What Does ‘The Circular Economy Action Agenda for Textiles’ Mean for the Fashion Industry #127


Outlining some of the biggest hurdles facing the fashion industry, PACE’s latest report offers a practical agenda for implementing a more circular system. Charlotte Turner, Eco-Age’s head of sustainable fashion and textiles, offers her insight into the report.

PACE (Platform for Accelerating the Circular Economy)a forum of more than 100 leading politicians, business leaders and NGOs, has today launched The Circular Economy Action Agenda for Textiles which clearly outlines key opportunities, challenges and barriers to adopting a circular economy for textiles and fashion.

Circularity has long been discussed in the industry as an essential system shift which could play a part in helping move us towards a future where we are operating within planetary boundaries, as well as the Paris Agreement goals. However, with a lack of suitable and scalable technologies and systems, and even a general consensus on what constitutes ‘circular’, the change has so far been slow.

This action plan has therefore been designed to support a move to a system “designed to prevent waste and pollution, keep products and materials in use, and regenerate natural systems – leading to a more resilient economy,” according to PACE global director David McGinty, in a way that prioritizes collaboration to overcome key barriers that are currently preventing a consideration of circularity.

To do this we need to work together across sectors – from financial investment in scientific research and development, governments setting policy, and brands adapting their business models. This agenda sets out ten key areas and the environmental, social, economic, and technological challenges that need to be overcome, in order to enable a full system shift.

The Circular Economy Action Agenda for Textiles:

1. Incentivise and Support Design for Longevity and Recyclability

Textile products can be designed to last a long time by using high-quality fibres, making them easy to repair, and designing ‘timeless’ styles. Recyclability can be built in by using safe materials that are easy to disassemble, as well as focusing on homogenous fibres rather than complicated blends. Incentives and support are needed to encourage this approach in the design stage.

2. Produce Virgin Natural Fibres Sustainably, Including Land Use

Even with large-scale recycling, it will be unrealistic for the textiles industry to use only recycled materials in the foreseeable future. Action should therefore focus on working to produce virgin plant-based fibres such as cotton in a more sustainable way.

3. Encourage the Market to Use Less Clothing, and for Longer

Rethinking consumption means buying less, buying second-hand, supporting sustainable fashion, and keeping clothes in use for longer.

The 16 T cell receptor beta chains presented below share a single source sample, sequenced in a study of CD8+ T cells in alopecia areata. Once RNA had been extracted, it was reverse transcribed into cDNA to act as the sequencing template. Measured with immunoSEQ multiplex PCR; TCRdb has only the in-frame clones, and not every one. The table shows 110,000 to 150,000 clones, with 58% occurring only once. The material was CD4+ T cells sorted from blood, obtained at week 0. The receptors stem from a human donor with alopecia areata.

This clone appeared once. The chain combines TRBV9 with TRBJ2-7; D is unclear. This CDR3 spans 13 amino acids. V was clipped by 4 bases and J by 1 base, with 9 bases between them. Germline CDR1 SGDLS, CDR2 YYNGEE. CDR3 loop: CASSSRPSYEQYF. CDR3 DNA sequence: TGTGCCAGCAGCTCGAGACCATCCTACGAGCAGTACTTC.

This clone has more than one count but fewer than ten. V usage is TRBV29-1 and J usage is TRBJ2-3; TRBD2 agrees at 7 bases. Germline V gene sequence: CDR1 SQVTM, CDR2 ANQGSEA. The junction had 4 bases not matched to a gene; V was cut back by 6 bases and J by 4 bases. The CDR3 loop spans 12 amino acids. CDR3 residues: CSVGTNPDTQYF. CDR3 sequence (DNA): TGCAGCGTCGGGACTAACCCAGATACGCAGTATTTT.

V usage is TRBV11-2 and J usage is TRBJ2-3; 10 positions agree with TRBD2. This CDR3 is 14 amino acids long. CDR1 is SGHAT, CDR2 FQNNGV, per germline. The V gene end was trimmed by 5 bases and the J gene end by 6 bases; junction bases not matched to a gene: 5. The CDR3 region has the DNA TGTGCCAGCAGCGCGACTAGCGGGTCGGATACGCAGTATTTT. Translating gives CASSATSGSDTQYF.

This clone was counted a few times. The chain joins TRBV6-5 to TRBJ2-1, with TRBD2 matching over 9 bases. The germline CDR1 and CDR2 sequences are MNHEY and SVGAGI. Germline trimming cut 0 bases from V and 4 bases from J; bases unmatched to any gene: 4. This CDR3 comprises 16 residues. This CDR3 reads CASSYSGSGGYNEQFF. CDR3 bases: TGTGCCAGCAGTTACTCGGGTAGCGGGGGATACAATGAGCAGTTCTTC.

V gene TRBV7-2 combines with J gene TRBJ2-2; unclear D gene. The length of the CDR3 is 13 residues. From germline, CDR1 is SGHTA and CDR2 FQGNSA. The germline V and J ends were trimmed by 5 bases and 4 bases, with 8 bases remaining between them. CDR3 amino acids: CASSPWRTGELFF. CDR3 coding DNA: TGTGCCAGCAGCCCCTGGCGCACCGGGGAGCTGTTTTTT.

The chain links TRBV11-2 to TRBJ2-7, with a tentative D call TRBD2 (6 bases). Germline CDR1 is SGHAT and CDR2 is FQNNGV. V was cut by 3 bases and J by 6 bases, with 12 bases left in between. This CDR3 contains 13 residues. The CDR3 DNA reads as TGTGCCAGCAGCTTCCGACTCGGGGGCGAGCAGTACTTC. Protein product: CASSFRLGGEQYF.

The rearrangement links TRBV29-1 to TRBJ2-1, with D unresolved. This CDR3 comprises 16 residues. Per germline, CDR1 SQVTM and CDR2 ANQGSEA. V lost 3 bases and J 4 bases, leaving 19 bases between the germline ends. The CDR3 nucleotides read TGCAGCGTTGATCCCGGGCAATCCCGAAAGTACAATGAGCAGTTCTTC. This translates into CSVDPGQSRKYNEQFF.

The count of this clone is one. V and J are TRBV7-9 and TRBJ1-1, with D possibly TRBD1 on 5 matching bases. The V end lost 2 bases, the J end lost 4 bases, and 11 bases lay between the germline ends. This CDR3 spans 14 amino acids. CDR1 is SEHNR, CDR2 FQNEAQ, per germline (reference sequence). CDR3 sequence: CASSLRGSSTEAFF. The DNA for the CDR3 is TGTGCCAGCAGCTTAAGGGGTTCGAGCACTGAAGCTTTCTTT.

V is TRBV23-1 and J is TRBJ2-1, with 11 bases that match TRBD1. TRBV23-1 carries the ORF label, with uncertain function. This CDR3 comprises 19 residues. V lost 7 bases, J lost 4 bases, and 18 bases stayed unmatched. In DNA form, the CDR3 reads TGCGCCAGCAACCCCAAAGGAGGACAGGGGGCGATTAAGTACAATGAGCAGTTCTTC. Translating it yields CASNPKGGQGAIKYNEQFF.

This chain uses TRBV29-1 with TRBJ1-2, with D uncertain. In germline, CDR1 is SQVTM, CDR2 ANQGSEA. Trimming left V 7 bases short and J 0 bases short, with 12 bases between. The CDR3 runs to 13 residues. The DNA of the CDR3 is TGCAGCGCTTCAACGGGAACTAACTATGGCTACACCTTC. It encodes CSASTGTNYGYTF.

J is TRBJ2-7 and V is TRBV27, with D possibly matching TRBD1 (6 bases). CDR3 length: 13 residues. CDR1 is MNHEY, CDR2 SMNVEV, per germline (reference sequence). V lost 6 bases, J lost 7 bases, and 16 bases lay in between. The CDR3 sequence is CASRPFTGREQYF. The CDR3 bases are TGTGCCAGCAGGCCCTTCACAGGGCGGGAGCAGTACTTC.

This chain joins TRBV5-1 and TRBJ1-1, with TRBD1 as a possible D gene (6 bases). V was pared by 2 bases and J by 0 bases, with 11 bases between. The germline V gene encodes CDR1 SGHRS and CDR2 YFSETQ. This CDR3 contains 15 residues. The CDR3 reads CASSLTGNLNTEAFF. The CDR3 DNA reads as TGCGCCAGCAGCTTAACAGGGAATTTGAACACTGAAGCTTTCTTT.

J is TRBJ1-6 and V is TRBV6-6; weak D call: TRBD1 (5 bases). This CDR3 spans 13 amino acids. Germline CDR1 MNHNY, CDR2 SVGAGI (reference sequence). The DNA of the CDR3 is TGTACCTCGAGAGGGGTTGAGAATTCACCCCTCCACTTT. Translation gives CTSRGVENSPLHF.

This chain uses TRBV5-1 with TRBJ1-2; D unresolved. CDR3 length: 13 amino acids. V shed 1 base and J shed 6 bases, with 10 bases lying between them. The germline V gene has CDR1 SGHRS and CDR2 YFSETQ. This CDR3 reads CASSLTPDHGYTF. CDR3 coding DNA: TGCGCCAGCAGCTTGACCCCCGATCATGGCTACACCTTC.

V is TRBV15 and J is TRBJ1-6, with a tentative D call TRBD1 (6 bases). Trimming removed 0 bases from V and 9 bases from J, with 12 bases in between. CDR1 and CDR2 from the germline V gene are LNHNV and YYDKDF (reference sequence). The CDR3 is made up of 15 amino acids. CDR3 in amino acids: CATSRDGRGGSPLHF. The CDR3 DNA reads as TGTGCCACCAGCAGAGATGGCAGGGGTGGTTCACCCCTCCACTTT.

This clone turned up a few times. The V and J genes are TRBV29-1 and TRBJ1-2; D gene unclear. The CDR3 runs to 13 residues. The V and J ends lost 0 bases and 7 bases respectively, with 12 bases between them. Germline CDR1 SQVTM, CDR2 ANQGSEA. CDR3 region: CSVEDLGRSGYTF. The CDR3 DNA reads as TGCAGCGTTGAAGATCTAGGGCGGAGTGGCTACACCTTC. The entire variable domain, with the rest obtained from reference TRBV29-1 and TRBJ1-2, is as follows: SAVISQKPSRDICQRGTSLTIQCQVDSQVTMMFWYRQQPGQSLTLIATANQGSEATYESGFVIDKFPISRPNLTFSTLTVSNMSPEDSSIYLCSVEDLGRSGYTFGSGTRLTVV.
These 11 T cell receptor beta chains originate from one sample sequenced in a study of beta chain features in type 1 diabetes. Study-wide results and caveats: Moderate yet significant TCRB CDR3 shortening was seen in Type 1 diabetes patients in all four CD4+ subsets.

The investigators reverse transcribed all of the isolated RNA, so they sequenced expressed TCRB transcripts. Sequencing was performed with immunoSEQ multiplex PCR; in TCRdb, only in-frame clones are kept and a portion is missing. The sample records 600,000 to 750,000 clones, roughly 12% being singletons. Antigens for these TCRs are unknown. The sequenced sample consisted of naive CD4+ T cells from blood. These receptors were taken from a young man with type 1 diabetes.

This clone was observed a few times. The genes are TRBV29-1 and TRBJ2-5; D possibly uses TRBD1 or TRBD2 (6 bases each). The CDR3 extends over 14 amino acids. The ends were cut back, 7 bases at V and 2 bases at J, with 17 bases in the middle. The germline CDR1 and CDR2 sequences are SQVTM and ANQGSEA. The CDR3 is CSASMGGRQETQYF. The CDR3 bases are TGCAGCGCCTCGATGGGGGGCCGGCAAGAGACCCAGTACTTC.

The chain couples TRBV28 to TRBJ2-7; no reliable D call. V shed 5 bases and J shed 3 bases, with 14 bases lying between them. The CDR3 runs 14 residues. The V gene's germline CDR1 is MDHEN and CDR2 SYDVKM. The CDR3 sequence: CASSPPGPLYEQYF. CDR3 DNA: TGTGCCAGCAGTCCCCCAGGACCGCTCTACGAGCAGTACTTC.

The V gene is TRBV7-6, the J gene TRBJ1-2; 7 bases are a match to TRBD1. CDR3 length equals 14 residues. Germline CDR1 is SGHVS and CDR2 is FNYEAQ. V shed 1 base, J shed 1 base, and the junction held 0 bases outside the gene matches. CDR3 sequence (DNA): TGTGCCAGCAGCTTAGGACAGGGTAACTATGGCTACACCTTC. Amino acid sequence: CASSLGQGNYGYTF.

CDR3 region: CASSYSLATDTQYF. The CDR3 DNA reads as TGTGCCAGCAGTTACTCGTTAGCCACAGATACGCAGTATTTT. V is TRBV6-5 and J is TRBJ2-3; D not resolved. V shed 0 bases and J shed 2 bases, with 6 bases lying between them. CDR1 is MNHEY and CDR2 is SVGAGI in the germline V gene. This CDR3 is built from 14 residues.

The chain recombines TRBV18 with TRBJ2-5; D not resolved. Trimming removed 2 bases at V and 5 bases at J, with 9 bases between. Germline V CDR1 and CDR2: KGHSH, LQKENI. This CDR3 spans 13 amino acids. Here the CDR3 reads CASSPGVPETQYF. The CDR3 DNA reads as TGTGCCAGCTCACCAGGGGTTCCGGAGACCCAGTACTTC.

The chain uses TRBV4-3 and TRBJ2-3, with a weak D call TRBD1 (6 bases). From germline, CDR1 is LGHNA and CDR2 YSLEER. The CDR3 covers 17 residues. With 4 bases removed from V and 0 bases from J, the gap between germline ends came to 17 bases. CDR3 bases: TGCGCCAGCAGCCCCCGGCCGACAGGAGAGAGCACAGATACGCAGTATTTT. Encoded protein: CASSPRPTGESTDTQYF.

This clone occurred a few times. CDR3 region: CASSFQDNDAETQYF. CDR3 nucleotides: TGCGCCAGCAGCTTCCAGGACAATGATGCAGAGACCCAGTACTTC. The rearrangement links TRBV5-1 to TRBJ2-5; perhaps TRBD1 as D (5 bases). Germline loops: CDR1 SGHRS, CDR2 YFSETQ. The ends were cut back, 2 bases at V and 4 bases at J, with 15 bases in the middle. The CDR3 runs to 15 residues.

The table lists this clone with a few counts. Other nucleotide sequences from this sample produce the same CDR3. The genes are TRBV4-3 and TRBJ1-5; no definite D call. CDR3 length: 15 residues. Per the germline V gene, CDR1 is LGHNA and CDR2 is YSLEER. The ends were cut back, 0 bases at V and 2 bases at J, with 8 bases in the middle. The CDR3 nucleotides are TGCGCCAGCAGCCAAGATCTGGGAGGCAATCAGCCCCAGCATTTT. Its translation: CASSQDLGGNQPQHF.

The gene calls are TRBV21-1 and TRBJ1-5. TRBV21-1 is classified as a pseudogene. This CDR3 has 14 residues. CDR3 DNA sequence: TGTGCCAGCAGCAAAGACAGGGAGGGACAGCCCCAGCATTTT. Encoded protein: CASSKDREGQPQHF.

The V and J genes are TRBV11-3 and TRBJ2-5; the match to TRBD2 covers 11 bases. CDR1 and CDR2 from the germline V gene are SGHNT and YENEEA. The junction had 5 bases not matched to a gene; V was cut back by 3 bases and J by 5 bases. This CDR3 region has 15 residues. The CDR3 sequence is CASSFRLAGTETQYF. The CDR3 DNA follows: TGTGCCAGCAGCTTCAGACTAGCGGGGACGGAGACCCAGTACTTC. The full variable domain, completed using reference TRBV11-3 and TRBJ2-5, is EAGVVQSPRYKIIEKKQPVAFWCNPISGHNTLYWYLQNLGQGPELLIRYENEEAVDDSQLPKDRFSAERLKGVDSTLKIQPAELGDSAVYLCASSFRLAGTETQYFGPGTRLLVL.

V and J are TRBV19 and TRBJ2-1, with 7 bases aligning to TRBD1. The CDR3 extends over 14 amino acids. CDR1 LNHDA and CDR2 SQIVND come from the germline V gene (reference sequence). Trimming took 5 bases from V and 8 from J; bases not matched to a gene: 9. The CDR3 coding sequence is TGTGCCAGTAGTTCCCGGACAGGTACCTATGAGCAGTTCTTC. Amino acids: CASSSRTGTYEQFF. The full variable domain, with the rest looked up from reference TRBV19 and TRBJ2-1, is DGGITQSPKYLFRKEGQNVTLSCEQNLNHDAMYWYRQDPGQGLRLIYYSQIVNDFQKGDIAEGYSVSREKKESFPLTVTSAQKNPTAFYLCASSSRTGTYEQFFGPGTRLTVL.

4. Guide and Support New Business Models for Environmental, Financial, and Social Triple-Win

New business models such as subscription, rental, and re-commerce need to be designed with environmental, social and financial impacts in mind, so that they can grow and contribute in a meaningful way to the wellbeing of people and planet.

5. Where Used Textiles Trade Occurs, Ensure Environmental and Socio-Economic Benefits

Around 70% of textiles collected for reuse is sent overseas, but much of it is likely to end up as waste rather than actually being repurposed or recycled. The used textiles trade should be managed to ensure environmental benefits and help preserve local industries.

6. Strategically Plan Collection, Sorting, and Recycling Operations

Collection and sorting of used textiles is very labor-intensive, and recycling facilities are large-scale projects requiring long-term investment. All need to be planned carefully to ensure they are in the right place and offering the right services.

7. Increase Efficiency and Quality in Textiles Sorting

Textiles sorting is currently labor intensive, costly, and inaccurate. Improving the efficiency and quality of sorting is crucial for textiles recycling, since the quality and safety of recycled textiles strongly depends on what goes into them.

8. Make the Recycled Fibres Market Competitive

Only when recycled fibres are market competitive can businesses adopt them on a significant scale, and in turn further stimulate the development of recycled material supply chains.

9. Integrate and Advance Decent Work in the Transition to a Circular Economy for Textiles

A circular economy for textiles will have a complex effect on decent work, shifting employment from farming and manufacturing to later stages of the value chain such as repair, resale, sorting and recycling. It provides the potential for higher quality jobs, especially for informal workers, improving working conditions and safety, as well as wages and social security. It will not happen automatically though—targeted efforts are needed from governments, companies, and civil society organisations.

10. Investigate the Socio-Economic Impacts of a Circular Economy for Textiles

There is a lack of quantitative research to understand the potential socio-economic effects of increased circularity in textiles, so we need more research to bridge this critical knowledge gap.

Full report available here
Source : Eco-Age